I received this plant as a few rooted stems from a friend, no name, just "hey, try it, it's interesting." So I planted it in a northern exposure, partial shade, in our crummy Virginia Piedmont heavy clay. It grew slowly for the first few years then last year achieved some size and bloomed for the first time. I was surprised, had not expected flowers. This year it is much larger and covered with buds. The leaf color is really nice and contrasts nicely with the different greens. Pretty sure I have Diablo but am not sure.


On Jan 2, 2012, CatskillDeb from Oneonta, NY (Zone 4a) wrote:

I love ninebark, and have Coppertina, Diablo (my favorite) and Dart's Gold. They ALL have been prone to powdery mildew over time for me. My strategy has been to cut the offending bush to the ground (yes, all of it). It's so vigorous that it comes back within the same season, with lovely new growth and better form (for a while). In a year or two when it mildews badly again, I chop it again. I also have a note on propagation. This shrub is very easy to root. I have had clippings (from aforementioned chopping) root in a pile of clippings and sod. Some of my shrubs are from this accidental rooting.


On Jun 9, 2011, Bazuhi from Downers Grove, IL (Zone 5a) wrote:

I saw this shrub in 2010 and just kept going back to it at the local Home Depot so I ended up purchasing one for myself. I ended up planting it in my new summer perennial garden to add some back drop color. I really love the color and so far this year it has grown about 6 inches plus from its original size. More updates to follow for 2011


On May 13, 2011, keferraro from Crown Point, IN wrote:

My ninebark 'diablo' is in its forth year in a sunny location with clay soil. While it thrives, I do have to prune out a lot of dead branches in the spring and it certainly does not seem like it will get much over 4 ft by 4 ft. If I am proved wrong that will be fine but I doubt it. I prune it lightly to keep it loose but balanced. This year I dug up several seedlings and I was actually on Dave's Garden to see if they would tolerate shade as I need things to frame out my woodland garden. I may plant them and see what happens.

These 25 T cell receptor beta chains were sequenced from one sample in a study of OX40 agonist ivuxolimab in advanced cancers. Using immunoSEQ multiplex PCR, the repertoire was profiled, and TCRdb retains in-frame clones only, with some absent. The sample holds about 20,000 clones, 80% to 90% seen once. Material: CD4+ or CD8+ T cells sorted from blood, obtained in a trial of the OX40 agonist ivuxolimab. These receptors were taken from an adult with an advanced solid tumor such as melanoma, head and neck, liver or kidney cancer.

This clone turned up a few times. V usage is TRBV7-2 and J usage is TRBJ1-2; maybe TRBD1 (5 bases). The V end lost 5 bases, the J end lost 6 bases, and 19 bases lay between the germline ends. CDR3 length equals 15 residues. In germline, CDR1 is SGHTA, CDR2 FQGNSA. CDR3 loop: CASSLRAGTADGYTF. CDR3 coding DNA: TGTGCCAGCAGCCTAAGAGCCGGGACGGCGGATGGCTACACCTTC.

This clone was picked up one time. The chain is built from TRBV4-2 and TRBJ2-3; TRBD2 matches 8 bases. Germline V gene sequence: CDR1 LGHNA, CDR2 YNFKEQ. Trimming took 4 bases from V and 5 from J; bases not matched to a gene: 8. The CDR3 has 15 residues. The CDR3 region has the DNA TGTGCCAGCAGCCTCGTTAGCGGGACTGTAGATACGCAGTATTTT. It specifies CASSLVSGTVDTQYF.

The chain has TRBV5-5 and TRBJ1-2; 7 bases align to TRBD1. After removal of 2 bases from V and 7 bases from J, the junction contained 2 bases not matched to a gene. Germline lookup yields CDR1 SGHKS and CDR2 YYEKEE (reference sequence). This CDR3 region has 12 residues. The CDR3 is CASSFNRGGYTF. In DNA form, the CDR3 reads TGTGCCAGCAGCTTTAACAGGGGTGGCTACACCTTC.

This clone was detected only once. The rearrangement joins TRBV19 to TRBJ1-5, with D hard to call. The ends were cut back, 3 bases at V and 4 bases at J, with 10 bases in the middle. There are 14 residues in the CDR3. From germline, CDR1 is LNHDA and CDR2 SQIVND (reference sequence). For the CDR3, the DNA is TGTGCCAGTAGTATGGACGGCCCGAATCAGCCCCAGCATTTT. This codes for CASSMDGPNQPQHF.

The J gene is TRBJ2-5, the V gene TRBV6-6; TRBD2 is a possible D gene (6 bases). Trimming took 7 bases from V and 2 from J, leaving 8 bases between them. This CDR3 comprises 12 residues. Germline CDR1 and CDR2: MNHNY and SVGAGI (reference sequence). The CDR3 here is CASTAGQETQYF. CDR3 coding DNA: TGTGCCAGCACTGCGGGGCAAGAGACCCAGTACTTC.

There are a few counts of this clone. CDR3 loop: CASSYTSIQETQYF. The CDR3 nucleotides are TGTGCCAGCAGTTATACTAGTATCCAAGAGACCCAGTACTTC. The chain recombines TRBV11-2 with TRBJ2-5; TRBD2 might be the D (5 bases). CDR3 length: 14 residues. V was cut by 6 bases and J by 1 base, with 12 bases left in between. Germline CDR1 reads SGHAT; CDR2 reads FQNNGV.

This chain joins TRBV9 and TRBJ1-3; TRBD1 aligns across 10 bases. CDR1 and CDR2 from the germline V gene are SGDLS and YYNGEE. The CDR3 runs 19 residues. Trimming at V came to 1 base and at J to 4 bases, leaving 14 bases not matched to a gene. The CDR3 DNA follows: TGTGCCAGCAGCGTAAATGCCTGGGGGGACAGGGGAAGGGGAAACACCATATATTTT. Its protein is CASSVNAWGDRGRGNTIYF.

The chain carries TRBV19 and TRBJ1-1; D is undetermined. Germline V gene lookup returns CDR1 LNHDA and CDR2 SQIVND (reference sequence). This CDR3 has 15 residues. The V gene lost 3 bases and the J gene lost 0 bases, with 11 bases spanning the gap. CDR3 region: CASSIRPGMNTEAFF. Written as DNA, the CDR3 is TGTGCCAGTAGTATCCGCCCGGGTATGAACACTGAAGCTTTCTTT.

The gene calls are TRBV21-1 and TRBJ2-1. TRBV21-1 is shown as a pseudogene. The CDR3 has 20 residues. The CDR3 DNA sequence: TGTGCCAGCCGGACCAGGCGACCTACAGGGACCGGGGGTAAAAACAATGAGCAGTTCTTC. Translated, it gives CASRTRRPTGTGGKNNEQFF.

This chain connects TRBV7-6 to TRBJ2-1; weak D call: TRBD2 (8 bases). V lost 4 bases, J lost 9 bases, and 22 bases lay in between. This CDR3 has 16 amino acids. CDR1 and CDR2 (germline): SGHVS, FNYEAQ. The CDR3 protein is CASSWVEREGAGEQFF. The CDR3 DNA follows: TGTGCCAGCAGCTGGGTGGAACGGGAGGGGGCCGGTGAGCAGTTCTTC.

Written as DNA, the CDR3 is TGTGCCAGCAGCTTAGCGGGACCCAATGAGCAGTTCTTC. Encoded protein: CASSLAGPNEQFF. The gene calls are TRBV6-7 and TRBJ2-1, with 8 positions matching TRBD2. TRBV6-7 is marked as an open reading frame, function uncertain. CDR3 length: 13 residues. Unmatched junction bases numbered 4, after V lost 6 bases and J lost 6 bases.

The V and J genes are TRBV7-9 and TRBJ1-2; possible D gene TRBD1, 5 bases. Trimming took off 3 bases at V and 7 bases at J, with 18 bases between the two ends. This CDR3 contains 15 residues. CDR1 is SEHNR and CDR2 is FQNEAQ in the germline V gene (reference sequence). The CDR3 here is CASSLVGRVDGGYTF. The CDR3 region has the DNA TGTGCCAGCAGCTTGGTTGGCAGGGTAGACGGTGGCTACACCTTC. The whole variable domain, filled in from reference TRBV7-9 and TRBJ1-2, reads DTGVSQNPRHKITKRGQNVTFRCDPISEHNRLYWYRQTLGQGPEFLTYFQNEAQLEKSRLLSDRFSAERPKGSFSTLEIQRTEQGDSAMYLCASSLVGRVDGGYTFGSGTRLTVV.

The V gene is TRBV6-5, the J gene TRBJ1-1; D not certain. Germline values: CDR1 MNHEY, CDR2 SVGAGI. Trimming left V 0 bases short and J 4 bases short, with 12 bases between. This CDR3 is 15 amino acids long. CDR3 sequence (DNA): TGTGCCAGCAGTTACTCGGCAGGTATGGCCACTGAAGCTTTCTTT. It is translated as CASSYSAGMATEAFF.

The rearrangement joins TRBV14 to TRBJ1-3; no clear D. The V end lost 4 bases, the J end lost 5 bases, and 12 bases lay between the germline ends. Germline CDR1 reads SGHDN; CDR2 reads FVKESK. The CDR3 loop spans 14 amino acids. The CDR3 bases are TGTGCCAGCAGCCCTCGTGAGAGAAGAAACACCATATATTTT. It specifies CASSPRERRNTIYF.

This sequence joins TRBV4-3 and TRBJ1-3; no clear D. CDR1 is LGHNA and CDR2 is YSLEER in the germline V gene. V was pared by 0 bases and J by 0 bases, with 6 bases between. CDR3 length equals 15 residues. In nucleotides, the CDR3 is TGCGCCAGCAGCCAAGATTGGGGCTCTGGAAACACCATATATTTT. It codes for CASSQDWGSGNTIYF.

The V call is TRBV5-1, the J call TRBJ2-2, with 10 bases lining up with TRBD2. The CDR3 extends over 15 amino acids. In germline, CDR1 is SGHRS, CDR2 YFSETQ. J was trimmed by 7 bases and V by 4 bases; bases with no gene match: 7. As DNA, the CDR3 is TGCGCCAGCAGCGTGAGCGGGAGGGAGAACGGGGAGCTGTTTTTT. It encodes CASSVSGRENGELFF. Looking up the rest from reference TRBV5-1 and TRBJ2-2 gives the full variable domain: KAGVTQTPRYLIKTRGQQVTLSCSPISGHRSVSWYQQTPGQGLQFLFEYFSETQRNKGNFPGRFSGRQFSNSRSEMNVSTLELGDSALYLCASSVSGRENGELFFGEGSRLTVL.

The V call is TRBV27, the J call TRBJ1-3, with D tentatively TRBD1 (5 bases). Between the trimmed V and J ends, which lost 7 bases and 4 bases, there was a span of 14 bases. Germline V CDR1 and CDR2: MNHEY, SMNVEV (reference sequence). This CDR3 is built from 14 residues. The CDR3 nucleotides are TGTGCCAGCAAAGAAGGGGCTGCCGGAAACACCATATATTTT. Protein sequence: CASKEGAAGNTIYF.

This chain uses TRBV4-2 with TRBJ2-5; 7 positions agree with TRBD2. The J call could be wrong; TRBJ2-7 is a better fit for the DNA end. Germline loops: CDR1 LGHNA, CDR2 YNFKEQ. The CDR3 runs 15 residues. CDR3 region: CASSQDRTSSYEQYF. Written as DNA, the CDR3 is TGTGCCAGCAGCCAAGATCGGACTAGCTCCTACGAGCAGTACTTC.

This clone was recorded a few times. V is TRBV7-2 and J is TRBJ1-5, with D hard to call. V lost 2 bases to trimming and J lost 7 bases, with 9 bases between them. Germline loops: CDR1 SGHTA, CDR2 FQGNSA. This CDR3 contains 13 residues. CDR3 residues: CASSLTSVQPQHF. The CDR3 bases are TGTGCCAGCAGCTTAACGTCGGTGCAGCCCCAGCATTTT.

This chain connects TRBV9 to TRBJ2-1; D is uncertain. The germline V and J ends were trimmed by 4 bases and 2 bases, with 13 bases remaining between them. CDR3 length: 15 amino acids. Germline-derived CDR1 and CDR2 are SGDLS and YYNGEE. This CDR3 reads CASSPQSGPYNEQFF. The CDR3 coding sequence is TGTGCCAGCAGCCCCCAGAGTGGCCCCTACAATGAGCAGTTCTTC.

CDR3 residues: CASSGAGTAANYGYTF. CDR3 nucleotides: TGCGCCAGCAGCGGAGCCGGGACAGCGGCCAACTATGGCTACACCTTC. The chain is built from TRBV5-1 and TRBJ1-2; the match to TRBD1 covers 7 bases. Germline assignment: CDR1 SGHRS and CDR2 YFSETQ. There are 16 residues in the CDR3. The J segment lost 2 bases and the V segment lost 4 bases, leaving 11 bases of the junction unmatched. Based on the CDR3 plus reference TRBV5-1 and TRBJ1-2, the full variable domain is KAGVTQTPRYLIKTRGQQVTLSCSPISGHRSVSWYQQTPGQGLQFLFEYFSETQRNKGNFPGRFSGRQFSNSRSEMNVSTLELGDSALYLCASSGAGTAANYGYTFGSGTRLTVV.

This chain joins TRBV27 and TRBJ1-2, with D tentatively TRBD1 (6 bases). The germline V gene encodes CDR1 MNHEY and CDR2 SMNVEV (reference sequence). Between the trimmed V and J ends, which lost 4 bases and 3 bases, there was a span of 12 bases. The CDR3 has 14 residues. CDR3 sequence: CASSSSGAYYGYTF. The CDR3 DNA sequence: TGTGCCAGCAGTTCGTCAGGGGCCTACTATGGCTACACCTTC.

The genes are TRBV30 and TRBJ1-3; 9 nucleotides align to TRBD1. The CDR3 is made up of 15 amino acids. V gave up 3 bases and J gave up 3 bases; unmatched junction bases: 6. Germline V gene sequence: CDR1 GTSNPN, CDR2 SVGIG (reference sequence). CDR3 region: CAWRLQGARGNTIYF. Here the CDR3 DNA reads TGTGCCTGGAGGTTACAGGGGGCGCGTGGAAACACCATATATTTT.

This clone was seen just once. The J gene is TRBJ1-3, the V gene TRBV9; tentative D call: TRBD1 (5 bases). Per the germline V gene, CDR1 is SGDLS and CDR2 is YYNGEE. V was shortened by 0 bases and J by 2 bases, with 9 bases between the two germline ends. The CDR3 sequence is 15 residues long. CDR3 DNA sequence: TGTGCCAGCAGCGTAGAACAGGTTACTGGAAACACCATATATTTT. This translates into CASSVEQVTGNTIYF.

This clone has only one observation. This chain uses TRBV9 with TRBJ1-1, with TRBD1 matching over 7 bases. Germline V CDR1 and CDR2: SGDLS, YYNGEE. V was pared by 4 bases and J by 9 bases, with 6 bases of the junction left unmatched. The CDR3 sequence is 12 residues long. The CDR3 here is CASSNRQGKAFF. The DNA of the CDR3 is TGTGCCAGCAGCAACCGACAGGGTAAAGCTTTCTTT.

On Mar 20, 2011, floraphiliac from Ludington, MI (Zone 6a) wrote:

I love ninebarks. I bought a small "Diablo" about three years ago, planted it in a sunny spot in some rather sandy soil and have basically ignored it since then. It's now over five feet tall by three feet wide.


On Oct 23, 2010, jjh422d from South Windsor, CT (Zone 6a) wrote:

I have had a 'Diablo Ninebark' growing in my zone 5 backyard for several years, and I am a big fan of this shrub. It has nice form and looks especially nice in the spring when the abundant white flower clusters show up against the dark red foliage. I would really recommend this shrub as long as you have room for the mature size. It can be planted anywhere that an old-fashioned lilac might fit in to your landscape.


On Sep 10, 2010, dakotaroser from Kingston, NH wrote:

I've been growing three of these bushes for a few years now and I like Coppertina the best but I do like the Diablo and Summerwine( I believe) have great color. I have them planted next to taller Callery Pear and a Sassafras tree and
several Lilac and hostas and perienals, they all seem to do ok, I'm not looking for a speciman bush as some leave color
and great bark.


On Jul 4, 2010, gardening_pam from Keswick,
Canada wrote:

I cannot say enough good things about this shrub. I have it in a full sun location and the first year I planted it was really hot and dry. The following season it was slow. I cut it back severely (to about 8 inches) and within 2 months it was close to 2.5 feet. The following year, it put on another 2.5 feet. I keep it trimmed to about 4.5 feet, but it's been in my garden as long as I've been here. There are a lot of things that I have killed off from that first season (it was my first gardening and I had no idea what I was doing) but this ninebark looks beautiful all year and would easily fill in a hedge or a height location easily.


On Nov 18, 2009, niaw1 from Montoursville, PA wrote:

This has been our second season with 4 ninebarks and they have grown well beyond our expectations. I'm finding they make a great summer "hedge" and I'm already planning on planting more to screen an area of our house from car headlights.


On May 11, 2009, swmbo64 from Franklin, WI wrote: